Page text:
Russia – travel tips, advice and info you need

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Russia is a federal country that stretches across the vast areas of Eastern Europe and northern Asia. With an area of 17,075,400 square kilometers, Russia represents the greatest country the world. It is a country rich in history, and therefore a tempting destination for tourists from all over. Russia is not just cold, it also has it’s warm areas all the way in the south of the country and really is diverse from area to area. If you are about to visit Russia, most likely you will start your way with either Moscow or St.Petersburg so we have some short guides that will maybe help you out in this adventure!

Getting around in Moscow

Moscow is the capital and largest city of Russia, located on the banks of the Moscow River, the Great Russian Plain. If you are looking for modern luxury, stay at Hotel Lotte Moscow. This hotel was named the best city hotel in Russia, and quickly became a popular destination among business travelers. Georgian wine and food are very popular in Moscow. Try the local food chain Cafe Khachapuri who specializes in the preparation of various types of Georgian bread with various fillings. If you are in Moscow for the first time certainly you will be fascinated by the appearance of their metro station. Be sure to visit the station Novoslobodskaya, Komsomolskaya, Mayakovskaya and Ploschad Revolutsii. Regardless of everything that can be read about Russia, the metro is very accurate and on most occasions you will wait a minute or two for the next train.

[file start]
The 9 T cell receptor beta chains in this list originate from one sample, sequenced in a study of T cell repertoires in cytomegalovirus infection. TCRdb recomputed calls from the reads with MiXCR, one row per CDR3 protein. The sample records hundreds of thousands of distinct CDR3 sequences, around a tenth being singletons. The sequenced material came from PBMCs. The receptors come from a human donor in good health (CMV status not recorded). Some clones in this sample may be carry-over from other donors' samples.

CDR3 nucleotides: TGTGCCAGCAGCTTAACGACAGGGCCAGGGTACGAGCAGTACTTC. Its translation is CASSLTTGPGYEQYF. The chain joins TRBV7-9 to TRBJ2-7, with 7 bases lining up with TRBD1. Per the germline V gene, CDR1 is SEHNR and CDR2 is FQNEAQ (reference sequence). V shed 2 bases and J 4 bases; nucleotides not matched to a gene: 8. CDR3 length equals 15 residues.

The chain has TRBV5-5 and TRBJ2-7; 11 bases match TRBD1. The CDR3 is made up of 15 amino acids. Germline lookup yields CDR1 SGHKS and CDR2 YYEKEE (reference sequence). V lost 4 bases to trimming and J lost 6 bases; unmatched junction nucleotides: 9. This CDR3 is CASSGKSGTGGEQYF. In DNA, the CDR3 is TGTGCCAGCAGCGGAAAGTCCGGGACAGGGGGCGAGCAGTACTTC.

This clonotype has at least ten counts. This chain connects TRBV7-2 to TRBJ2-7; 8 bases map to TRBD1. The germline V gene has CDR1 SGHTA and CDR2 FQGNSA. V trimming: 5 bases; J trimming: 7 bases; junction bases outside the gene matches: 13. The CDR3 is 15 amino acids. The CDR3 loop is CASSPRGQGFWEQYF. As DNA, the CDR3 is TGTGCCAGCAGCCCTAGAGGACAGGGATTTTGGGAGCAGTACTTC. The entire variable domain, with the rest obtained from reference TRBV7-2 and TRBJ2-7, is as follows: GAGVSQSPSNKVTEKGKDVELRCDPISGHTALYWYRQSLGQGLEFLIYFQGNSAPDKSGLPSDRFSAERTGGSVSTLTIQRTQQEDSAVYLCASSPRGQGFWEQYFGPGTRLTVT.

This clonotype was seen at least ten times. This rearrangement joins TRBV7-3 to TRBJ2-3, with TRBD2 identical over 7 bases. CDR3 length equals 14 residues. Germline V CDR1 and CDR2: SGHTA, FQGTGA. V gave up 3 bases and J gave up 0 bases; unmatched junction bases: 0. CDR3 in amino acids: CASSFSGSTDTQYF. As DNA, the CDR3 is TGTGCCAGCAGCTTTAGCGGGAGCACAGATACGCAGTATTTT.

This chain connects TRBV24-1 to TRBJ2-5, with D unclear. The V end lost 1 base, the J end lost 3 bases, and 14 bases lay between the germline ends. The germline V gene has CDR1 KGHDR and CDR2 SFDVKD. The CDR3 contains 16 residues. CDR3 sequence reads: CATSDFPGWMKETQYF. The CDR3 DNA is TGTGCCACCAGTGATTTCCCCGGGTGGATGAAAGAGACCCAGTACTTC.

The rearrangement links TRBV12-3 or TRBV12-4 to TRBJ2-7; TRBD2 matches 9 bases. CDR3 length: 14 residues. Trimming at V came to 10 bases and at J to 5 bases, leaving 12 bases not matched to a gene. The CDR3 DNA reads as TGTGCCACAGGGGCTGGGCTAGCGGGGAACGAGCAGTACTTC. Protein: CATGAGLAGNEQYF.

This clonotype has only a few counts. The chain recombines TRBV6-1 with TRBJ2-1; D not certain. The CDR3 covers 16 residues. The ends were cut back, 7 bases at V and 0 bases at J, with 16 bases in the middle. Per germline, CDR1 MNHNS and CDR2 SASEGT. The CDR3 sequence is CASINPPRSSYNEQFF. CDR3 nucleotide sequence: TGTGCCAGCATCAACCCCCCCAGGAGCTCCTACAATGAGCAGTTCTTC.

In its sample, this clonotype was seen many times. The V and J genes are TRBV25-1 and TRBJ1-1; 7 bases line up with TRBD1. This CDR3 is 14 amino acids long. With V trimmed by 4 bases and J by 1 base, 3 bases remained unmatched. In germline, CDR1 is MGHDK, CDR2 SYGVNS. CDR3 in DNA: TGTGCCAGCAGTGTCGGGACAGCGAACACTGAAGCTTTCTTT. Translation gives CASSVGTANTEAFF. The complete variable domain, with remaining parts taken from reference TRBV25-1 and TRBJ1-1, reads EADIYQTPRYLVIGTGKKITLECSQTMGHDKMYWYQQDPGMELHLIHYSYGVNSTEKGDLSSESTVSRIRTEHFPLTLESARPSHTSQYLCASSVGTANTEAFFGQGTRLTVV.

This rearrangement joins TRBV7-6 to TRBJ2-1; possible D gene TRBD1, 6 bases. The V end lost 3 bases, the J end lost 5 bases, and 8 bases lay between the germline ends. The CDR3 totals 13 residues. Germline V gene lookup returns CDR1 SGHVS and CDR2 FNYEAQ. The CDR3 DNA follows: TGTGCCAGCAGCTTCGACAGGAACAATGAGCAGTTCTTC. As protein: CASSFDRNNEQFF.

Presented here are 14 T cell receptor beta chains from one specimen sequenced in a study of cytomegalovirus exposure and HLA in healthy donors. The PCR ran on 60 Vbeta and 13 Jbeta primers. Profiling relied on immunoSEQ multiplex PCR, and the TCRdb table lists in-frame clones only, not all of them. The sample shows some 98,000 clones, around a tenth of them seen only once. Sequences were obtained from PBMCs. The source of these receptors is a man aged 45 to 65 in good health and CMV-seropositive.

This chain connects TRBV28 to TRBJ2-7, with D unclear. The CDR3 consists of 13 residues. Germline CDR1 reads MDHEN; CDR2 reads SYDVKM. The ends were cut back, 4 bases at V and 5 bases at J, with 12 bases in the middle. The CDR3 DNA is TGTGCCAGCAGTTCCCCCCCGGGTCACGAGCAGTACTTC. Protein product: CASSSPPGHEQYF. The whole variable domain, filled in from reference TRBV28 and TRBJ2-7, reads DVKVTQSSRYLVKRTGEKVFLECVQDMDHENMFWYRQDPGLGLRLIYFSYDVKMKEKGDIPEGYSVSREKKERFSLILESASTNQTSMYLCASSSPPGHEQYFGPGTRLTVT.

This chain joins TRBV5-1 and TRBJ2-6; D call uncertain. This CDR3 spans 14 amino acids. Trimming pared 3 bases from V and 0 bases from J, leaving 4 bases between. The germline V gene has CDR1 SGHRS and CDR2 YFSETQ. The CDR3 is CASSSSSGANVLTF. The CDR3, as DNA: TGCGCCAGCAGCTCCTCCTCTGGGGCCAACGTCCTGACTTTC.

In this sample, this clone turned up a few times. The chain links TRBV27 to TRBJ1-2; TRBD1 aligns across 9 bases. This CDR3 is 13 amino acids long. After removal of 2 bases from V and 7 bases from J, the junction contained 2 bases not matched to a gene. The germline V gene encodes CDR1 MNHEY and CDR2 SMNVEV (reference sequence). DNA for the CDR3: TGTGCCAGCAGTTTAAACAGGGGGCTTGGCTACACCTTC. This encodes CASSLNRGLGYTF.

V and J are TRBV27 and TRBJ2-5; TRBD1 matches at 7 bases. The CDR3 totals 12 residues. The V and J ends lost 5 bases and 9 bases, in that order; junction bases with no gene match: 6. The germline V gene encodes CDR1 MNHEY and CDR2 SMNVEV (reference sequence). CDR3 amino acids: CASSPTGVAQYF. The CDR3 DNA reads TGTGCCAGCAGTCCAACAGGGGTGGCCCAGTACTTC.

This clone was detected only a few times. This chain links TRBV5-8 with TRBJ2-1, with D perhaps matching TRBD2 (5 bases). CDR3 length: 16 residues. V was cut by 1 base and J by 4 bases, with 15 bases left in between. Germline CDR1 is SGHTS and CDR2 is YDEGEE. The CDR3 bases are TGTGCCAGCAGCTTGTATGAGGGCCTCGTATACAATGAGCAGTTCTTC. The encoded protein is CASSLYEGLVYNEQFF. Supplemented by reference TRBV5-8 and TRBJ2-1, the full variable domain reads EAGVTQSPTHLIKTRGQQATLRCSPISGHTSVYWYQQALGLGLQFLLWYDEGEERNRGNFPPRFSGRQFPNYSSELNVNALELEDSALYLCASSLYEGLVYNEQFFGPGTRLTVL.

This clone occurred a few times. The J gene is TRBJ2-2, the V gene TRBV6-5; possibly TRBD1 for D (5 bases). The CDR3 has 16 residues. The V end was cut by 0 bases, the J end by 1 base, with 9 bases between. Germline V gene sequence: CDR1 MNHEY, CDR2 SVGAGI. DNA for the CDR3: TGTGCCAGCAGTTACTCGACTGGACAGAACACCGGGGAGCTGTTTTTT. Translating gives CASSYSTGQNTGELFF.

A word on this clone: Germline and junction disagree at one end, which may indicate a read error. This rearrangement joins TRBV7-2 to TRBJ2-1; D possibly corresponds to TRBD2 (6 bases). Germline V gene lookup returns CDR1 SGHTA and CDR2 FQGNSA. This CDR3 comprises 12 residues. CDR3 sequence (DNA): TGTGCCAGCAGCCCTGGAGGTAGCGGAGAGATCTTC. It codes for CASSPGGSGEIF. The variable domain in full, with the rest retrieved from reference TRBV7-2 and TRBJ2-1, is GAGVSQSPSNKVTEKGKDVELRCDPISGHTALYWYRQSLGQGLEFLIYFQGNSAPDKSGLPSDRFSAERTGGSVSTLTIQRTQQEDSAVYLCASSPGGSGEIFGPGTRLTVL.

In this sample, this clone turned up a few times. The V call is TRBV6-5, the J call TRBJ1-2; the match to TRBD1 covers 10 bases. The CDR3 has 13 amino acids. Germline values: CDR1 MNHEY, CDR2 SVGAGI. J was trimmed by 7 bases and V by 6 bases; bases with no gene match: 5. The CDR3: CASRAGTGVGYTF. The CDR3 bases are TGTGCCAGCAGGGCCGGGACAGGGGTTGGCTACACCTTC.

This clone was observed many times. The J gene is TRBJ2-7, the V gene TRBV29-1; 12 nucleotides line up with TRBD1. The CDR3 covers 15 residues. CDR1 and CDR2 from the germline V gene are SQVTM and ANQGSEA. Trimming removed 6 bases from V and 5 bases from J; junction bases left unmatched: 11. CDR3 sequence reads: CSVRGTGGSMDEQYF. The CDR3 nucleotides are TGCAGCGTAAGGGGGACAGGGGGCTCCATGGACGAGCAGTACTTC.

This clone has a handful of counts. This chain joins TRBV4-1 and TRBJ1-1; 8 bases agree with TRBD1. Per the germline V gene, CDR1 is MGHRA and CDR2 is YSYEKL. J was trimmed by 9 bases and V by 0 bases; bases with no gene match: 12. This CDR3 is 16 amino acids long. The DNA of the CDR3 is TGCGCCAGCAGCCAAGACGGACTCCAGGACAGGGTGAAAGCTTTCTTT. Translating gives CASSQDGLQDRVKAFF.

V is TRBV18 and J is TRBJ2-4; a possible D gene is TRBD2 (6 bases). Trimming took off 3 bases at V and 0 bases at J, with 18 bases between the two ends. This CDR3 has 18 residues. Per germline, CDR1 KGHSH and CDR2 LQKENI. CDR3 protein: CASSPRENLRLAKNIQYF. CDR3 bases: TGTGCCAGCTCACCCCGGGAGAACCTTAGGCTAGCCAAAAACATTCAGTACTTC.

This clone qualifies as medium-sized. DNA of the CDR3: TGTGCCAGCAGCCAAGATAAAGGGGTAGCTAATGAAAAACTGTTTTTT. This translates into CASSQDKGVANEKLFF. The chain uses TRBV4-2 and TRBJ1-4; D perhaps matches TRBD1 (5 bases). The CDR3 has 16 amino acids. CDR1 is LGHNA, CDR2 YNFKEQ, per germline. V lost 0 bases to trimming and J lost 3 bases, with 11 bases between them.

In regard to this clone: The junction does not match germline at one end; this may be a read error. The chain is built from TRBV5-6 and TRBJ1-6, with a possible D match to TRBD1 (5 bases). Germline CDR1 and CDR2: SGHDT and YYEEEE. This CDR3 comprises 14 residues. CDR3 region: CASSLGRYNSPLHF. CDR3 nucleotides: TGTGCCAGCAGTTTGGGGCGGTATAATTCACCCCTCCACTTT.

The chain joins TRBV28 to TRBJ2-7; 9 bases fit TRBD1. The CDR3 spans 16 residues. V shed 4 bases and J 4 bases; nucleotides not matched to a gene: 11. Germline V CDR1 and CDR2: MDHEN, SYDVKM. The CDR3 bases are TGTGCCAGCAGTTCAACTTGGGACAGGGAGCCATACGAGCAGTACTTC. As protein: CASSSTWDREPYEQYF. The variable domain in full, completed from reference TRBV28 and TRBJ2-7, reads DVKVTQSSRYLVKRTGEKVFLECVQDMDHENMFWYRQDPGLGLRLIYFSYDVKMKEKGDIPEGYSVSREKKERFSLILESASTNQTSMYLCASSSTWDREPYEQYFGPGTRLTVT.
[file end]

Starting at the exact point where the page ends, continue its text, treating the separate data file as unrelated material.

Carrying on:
Getting around in St. Petersburg

St. Petersburg is the second largest city in Russia after Moscow. Hermitage Museum in St. Petersburg has three million objects and it is among the largest in the world, and the first by the extent of the collection of paintings. This is one of the most beautiful cities in the world; the harmony of its architecture captivates and attracts tourists from all over the world. St. Petersburg is located at the mouth of the river Neva and on the islands of its delta; it also lies on the coast of the Gulf of Finland Baltic Sea. Summer in St.Petersburg is famous for its white nights, when the sun just doesn’t set; they begin in mid-June and last until mid-July. White Nights are not characteristic only for this city, but became its symbol. All prices are presented in rubles as the national currency of Russia. Currencies can be freely exchanged in banks, hotels or kiosks specialized for tourists. St. Petersburg is not an expensive city by western European standards, even when foreign visitors are forced to pay more for certain services (theater tickets, entrance to the museum, boat ride), the prices are not high. It is illegal to pay for goods and services in any other currency except ruble, even taxi drivers will no longer be pleased to accept your euros or dollars. The first factor that most passengers take into account when planning a trip to St. Petersburg, of course, is the weather.